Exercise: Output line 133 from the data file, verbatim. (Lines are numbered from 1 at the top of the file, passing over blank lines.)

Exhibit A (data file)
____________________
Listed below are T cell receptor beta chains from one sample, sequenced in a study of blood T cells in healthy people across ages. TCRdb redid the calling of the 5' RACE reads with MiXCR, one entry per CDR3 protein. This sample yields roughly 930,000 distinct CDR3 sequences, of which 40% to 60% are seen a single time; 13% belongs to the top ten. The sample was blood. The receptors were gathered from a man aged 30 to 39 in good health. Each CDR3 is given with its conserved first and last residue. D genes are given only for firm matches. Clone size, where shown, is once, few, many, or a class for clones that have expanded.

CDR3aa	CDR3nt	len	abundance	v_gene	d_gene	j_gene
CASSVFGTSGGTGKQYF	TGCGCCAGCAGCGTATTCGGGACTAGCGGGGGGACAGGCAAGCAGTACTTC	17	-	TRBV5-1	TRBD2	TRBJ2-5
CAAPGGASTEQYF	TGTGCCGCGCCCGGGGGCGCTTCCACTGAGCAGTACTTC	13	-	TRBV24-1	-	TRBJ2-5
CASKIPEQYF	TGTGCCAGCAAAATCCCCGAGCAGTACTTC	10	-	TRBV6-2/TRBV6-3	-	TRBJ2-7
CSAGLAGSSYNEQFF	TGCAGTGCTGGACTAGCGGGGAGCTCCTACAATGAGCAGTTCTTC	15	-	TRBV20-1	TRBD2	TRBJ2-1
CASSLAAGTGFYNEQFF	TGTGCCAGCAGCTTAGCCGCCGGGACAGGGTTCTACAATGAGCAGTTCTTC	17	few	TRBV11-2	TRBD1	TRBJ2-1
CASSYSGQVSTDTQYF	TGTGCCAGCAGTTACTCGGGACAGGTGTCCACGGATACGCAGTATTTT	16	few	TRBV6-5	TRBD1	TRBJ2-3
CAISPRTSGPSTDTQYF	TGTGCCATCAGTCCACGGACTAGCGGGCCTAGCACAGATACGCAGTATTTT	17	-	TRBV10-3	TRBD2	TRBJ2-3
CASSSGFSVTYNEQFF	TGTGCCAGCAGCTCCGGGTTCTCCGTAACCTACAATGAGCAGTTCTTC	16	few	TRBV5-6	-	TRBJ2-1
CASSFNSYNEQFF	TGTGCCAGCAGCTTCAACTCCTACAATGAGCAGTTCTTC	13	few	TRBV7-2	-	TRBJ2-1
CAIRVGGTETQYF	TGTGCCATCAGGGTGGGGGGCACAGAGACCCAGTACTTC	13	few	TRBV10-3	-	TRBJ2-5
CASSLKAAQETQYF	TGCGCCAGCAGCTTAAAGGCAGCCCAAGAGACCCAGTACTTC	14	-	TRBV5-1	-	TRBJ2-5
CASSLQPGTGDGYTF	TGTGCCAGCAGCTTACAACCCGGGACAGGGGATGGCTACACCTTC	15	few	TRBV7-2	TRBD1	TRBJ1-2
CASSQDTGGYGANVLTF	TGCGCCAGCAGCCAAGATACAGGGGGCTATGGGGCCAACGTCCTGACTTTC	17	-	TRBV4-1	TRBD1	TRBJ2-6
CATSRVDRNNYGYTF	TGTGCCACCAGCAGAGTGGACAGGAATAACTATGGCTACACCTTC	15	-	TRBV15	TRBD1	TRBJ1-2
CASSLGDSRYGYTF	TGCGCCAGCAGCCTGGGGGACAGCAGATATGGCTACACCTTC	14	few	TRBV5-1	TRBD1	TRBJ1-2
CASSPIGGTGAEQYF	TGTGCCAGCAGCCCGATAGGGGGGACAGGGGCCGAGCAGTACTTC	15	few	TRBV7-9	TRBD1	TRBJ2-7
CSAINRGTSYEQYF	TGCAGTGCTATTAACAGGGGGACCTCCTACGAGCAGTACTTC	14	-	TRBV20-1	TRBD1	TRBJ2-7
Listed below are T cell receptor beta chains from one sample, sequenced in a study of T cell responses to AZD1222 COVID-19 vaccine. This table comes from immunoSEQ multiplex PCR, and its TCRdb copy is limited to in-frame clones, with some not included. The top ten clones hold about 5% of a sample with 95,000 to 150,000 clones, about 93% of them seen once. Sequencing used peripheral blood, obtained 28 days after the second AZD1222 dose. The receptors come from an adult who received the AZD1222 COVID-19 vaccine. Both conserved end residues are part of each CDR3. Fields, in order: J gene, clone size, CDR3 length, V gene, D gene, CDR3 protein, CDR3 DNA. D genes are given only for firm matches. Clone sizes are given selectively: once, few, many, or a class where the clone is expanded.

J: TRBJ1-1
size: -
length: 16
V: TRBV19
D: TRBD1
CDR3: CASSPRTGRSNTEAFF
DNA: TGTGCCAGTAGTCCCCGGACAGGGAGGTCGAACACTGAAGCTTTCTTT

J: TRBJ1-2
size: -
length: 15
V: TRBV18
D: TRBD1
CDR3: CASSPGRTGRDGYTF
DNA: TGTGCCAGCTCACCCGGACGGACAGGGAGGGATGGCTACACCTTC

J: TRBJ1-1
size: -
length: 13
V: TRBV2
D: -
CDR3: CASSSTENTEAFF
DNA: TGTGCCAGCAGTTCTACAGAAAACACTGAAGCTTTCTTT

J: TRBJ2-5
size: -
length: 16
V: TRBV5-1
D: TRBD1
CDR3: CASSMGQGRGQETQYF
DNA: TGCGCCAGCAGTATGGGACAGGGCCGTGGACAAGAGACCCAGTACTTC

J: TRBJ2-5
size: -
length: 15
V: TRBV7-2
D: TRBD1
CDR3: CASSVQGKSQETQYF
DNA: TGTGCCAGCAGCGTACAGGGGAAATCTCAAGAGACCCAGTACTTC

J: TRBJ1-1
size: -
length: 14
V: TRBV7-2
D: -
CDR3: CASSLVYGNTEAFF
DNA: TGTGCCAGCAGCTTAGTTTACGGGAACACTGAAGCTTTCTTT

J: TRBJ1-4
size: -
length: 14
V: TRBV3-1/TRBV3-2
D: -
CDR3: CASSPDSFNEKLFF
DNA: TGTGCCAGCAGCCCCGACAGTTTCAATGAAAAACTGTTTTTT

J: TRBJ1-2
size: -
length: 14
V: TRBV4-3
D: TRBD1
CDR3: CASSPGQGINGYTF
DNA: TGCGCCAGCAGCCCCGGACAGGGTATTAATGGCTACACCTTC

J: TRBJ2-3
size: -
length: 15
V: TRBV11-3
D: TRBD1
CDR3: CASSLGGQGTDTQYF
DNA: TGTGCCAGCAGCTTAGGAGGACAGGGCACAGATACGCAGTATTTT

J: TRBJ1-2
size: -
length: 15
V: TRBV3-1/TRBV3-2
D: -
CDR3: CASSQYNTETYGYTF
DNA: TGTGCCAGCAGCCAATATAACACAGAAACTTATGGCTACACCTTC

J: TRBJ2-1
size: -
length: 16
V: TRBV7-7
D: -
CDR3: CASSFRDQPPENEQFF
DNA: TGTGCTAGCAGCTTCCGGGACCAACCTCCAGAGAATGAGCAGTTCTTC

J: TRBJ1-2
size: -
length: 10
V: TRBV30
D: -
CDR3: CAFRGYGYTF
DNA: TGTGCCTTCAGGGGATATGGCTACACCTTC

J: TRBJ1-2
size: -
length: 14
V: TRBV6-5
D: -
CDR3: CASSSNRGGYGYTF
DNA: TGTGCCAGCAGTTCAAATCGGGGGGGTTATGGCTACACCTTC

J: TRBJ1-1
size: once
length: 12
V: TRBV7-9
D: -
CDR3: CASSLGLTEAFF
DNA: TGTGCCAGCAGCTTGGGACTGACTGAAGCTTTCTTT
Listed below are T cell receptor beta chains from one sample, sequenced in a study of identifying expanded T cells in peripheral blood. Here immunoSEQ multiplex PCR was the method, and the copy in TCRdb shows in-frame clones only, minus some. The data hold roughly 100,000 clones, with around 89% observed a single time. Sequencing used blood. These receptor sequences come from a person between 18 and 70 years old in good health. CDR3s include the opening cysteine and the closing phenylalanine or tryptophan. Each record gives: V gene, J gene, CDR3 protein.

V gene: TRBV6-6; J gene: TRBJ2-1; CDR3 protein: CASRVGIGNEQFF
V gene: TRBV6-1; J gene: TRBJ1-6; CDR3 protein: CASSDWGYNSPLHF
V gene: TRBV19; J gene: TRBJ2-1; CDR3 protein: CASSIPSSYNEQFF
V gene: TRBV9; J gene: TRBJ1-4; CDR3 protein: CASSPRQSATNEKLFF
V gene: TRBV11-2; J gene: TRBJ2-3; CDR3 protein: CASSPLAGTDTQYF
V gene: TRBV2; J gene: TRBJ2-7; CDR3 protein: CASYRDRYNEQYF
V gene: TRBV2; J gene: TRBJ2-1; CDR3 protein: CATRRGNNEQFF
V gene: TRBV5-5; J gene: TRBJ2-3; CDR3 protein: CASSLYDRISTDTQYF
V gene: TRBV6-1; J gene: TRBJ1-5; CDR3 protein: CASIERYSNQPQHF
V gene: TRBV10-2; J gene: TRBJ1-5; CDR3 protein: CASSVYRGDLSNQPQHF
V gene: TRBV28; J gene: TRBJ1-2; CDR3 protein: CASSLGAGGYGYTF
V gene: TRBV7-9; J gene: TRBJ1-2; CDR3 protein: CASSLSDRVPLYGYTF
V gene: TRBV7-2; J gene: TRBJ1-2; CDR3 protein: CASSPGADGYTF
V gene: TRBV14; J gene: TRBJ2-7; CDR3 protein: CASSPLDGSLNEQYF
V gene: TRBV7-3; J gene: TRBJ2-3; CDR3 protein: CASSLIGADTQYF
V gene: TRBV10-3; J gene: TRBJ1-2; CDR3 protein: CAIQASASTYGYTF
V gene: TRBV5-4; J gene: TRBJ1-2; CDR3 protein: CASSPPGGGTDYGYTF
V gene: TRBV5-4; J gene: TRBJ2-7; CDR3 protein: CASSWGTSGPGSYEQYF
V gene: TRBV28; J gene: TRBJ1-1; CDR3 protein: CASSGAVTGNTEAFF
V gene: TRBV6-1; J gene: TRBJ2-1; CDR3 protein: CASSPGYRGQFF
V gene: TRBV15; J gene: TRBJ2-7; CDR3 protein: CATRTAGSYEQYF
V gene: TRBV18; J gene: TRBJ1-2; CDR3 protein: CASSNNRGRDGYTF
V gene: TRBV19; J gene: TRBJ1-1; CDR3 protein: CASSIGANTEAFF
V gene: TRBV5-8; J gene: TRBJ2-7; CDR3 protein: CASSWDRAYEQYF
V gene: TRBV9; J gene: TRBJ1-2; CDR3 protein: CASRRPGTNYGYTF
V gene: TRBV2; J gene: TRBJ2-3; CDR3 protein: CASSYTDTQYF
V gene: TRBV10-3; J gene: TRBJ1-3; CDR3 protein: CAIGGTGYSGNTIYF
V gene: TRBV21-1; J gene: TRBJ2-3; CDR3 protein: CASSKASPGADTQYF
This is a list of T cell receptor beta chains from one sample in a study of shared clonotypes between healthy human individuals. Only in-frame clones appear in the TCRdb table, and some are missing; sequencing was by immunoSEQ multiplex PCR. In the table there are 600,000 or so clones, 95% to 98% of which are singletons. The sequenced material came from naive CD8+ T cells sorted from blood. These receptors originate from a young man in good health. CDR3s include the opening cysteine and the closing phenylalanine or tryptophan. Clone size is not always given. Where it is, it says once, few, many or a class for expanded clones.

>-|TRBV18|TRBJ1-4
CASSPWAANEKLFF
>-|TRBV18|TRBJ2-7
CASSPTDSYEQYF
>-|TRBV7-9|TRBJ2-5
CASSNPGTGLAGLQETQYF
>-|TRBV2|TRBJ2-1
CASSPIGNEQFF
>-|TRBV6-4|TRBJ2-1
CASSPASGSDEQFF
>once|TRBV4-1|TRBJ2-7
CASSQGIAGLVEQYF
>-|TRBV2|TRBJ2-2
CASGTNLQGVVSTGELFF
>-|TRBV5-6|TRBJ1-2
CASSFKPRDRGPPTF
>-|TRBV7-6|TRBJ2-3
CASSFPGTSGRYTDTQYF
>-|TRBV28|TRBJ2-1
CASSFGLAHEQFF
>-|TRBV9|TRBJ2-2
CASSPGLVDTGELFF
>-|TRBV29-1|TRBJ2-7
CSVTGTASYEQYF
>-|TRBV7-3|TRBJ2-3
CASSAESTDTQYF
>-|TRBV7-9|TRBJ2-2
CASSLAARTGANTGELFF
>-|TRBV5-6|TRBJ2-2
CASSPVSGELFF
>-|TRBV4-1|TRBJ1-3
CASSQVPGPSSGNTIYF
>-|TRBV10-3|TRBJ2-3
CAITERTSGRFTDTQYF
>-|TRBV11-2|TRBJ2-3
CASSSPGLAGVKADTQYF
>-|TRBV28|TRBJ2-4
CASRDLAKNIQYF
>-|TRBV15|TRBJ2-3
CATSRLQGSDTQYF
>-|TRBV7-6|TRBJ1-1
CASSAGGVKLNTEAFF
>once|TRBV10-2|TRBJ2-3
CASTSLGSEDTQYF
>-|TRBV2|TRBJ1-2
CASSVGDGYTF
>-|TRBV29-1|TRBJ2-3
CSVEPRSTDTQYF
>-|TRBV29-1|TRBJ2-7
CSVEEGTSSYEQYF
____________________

V gene: TRBV14; J gene: TRBJ2-7; CDR3 protein: CASSPLDGSLNEQYF